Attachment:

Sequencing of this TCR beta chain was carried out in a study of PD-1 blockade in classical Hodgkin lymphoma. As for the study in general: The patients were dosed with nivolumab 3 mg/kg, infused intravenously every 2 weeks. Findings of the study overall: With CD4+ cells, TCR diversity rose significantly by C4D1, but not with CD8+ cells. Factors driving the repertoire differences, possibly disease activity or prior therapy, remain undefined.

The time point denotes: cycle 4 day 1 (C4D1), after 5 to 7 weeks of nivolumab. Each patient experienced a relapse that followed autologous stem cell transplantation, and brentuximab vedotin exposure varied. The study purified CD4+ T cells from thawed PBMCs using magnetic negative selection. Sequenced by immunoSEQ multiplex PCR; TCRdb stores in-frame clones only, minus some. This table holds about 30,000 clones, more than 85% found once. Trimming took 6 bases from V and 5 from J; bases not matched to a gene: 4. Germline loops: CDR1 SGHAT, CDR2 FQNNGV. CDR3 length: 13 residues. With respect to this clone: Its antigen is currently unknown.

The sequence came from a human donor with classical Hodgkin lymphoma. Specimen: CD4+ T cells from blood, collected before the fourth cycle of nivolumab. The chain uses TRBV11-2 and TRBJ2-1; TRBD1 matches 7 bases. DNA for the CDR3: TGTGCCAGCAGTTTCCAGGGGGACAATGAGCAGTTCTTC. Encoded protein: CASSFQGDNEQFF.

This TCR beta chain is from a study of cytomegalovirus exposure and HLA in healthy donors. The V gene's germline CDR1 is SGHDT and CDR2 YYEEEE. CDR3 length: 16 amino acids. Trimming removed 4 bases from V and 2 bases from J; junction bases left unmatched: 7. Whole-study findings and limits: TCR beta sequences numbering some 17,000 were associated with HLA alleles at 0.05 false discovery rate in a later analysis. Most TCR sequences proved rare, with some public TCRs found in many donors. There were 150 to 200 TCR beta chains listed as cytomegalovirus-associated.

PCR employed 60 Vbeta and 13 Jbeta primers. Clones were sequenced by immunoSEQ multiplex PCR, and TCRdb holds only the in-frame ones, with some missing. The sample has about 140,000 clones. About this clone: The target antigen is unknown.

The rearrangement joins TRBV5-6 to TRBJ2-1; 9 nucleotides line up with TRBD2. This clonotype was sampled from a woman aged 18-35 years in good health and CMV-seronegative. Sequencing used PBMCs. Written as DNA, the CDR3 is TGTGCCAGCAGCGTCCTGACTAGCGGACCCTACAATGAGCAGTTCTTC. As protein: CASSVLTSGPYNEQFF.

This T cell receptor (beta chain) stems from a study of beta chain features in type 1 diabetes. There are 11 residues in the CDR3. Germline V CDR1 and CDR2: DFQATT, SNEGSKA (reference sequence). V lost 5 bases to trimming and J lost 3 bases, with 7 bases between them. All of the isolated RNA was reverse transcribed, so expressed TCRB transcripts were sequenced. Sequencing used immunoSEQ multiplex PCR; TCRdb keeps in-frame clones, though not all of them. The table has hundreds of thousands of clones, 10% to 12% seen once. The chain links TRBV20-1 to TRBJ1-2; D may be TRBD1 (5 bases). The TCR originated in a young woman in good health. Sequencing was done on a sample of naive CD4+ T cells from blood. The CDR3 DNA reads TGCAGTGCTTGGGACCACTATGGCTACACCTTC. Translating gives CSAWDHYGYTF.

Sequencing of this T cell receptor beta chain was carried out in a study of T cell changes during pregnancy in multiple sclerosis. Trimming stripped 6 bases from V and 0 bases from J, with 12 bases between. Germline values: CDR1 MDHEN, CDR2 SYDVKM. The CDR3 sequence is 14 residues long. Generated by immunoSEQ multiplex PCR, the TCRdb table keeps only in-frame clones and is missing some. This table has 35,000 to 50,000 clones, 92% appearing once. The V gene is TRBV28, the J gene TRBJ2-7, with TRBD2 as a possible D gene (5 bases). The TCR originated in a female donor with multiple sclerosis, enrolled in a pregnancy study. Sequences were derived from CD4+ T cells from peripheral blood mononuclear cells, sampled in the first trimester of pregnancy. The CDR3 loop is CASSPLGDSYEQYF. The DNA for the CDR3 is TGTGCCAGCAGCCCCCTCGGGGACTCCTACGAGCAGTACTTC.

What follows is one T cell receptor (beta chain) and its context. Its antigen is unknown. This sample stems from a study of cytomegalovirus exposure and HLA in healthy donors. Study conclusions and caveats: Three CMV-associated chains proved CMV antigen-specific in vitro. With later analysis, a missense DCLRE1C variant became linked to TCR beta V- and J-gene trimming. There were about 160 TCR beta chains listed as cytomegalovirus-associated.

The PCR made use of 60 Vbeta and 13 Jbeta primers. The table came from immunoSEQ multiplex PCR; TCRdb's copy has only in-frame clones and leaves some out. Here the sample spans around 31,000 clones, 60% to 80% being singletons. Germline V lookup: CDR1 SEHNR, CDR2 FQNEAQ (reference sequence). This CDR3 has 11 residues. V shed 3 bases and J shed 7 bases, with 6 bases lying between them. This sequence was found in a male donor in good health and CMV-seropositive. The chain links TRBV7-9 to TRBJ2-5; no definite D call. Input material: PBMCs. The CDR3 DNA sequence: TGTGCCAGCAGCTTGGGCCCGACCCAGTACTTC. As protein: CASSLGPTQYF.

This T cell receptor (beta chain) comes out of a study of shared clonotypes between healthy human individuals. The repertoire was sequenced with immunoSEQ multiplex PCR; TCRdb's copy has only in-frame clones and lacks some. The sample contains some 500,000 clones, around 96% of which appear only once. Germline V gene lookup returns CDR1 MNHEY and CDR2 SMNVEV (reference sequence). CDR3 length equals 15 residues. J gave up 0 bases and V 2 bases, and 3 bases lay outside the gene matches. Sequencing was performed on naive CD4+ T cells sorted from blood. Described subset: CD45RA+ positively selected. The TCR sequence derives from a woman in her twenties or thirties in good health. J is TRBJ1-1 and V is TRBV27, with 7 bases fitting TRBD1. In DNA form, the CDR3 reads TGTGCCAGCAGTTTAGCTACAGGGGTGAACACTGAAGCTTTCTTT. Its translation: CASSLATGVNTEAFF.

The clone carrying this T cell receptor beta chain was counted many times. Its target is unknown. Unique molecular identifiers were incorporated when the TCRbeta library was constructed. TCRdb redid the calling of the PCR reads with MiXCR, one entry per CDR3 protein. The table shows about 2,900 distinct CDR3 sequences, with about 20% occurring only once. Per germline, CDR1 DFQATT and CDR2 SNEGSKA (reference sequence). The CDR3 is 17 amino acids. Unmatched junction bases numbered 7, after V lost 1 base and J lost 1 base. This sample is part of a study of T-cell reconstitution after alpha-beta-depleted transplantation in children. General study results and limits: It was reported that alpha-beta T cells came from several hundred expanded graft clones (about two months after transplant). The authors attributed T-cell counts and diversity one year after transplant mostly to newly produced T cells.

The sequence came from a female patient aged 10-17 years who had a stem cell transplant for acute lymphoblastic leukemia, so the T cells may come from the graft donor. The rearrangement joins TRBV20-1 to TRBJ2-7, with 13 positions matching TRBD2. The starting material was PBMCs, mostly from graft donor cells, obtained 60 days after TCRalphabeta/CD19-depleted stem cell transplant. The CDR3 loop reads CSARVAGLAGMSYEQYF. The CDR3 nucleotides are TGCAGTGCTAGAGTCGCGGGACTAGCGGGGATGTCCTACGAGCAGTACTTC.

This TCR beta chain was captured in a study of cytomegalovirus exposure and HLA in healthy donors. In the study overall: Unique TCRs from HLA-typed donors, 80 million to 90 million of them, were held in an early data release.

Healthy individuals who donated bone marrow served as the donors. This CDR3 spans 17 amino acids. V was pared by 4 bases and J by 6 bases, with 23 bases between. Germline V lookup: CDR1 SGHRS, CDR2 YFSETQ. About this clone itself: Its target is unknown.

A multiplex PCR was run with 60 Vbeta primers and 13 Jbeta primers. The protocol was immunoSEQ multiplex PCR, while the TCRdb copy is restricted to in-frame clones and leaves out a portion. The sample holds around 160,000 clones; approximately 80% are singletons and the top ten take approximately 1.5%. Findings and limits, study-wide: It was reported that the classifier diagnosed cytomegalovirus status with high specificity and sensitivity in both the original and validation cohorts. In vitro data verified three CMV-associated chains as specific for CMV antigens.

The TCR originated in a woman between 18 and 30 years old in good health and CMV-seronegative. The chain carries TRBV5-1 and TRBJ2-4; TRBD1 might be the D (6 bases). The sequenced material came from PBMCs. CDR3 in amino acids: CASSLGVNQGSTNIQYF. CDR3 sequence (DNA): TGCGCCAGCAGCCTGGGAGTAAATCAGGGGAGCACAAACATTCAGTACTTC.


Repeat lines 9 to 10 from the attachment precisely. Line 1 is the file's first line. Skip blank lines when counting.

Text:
What follows is one T cell receptor (beta chain) and its context. Its antigen is unknown. This sample stems from a study of cytomegalovirus exposure and HLA in healthy donors. Study conclusions and caveats: Three CMV-associated chains proved CMV antigen-specific in vitro. With later analysis, a missense DCLRE1C variant became linked to TCR beta V- and J-gene trimming. There were about 160 TCR beta chains listed as cytomegalovirus-associated.

The PCR made use of 60 Vbeta and 13 Jbeta primers. The table came from immunoSEQ multiplex PCR; TCRdb's copy has only in-frame clones and leaves some out. Here the sample spans around 31,000 clones, 60% to 80% being singletons. Germline V lookup: CDR1 SEHNR, CDR2 FQNEAQ (reference sequence). This CDR3 has 11 residues. V shed 3 bases and J shed 7 bases, with 6 bases lying between them. This sequence was found in a male donor in good health and CMV-seropositive. The chain links TRBV7-9 to TRBJ2-5; no definite D call. Input material: PBMCs. The CDR3 DNA sequence: TGTGCCAGCAGCTTGGGCCCGACCCAGTACTTC. As protein: CASSLGPTQYF.